Obstacles between camera and subject come in primarily three forms:
- Natural - Ground (i.e. the earth itself)
- Natural - Above Ground (e.g. trees)
- Man-made (e.g. buildings)
We always encourage a scouting trip for any important locations or occasions - you can't beat the insights you'll gain from getting out to location and checking it out in person.
That said, there are a number of tools in Photo Ephemeris Web that can help.
Photo Ephemeris Web allows you to determine if the ground is going to obstruct your view. To do this, use the Geodetics tool. You can find out more about using this tool here:
Using TPE Desktop Web App, Part 3: Geodetics
The app checks elevation differences between the red and grey pin and can calculate the angle of view. These tools are best used in conjunction with the Terrain map style, so you can use the contours and shading to judge where hills may obstruct the view, and then check with the geodetics tool.
For example, you might want to know if you can see the town of Grundarfjö∂ur from the east side of Kirkjufell:
The Terrain map already shows that the answer is almost certainly no, but with the geodetics tool, you can confirm this. In the screenshot above, the information at the lower left of the map shows the angle of altitude between red and grey pin ("Elevation angle -0.02°").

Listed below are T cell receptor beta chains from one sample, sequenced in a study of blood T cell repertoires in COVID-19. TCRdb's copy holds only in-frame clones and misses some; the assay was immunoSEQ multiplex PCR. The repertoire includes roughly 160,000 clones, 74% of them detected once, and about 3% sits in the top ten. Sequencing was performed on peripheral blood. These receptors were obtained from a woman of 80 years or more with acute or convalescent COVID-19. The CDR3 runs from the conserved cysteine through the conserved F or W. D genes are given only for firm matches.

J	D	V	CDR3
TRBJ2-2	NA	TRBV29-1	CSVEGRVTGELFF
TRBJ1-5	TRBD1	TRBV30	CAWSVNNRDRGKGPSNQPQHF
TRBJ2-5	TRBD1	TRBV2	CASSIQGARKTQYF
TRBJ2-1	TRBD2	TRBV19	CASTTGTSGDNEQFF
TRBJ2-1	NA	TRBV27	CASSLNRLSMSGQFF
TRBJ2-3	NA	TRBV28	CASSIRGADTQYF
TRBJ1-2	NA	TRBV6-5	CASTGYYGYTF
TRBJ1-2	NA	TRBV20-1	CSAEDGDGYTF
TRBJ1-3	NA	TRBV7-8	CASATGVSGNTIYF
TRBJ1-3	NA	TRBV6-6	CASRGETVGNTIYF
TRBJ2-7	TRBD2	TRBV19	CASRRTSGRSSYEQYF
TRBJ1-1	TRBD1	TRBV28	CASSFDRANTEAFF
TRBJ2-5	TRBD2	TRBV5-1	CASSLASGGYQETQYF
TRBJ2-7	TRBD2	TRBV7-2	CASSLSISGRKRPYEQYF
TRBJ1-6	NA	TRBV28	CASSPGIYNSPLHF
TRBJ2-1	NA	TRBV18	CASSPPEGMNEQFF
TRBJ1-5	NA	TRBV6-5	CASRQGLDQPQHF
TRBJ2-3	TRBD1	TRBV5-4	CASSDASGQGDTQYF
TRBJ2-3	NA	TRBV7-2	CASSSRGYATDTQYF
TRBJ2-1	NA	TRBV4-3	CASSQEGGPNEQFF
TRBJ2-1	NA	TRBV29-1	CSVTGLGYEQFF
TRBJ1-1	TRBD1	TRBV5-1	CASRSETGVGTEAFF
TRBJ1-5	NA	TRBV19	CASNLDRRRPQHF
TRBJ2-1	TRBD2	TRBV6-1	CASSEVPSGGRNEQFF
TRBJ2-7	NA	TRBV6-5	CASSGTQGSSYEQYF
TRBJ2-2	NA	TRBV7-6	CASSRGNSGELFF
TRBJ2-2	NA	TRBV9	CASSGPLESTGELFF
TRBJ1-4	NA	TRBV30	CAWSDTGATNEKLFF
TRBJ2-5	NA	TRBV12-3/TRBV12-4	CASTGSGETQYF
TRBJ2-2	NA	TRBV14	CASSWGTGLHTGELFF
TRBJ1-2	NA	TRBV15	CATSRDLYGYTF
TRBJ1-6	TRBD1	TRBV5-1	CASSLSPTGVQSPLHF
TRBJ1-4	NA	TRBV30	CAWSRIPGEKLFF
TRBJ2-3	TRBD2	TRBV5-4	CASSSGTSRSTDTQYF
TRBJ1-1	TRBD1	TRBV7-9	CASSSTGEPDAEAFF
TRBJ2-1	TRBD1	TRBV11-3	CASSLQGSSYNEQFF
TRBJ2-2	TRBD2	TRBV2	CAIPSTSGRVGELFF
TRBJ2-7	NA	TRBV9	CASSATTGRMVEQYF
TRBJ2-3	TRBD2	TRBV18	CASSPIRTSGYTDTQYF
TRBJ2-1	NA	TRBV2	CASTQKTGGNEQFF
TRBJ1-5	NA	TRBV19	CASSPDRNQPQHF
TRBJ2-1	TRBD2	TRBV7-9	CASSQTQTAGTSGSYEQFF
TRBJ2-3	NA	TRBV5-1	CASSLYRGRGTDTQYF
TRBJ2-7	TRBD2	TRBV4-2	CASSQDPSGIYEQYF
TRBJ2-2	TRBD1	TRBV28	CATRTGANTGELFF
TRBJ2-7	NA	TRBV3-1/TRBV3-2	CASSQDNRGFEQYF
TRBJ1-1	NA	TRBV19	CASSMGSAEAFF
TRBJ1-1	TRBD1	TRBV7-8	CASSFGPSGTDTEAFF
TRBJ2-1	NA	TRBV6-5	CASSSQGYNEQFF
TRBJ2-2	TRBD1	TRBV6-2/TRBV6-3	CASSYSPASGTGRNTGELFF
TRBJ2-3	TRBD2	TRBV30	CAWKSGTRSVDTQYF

Setting the grey secondary map pin to the top of Kirkjufell, gives the altitude as "+8.95°". As 8.95° is greater than -0.04°, there is no clear sightline from red to grey pin.
Note: If you require more advanced sightline analysis, please consider using the sightline tool in our iOS app.
Man-made obstructions and trees
The elevation data that Photo Ephemeris uses does not account for man-made and above-ground natural obstructions. Geodetics will not tell you if the sightline is blocked by either of these. However, in cases where your camera position is located next to a road, you may be able to use Google StreetView to check the sightline without having to scout the location in person (requires PRO subscription).
Continuing with the example above, drag and drop the StreetView person icon to the point you want to check (valid locations are highlighted in blue while dragging):
As you drag and drop, locations where Street View is available are highlighted in Blue on the map. In this, case StreetView doesn't cover our original Grey pin position, but it does cover the red pin. Here's the view from the red pin - it's pretty clear that the grey pin is obstructed:
Of course, you can use this to check buildings and trees also. For example, what is visible from Centre Drive in Central Park looking South?
To exit Street View, click the 'back' arrow at the top left of the map.
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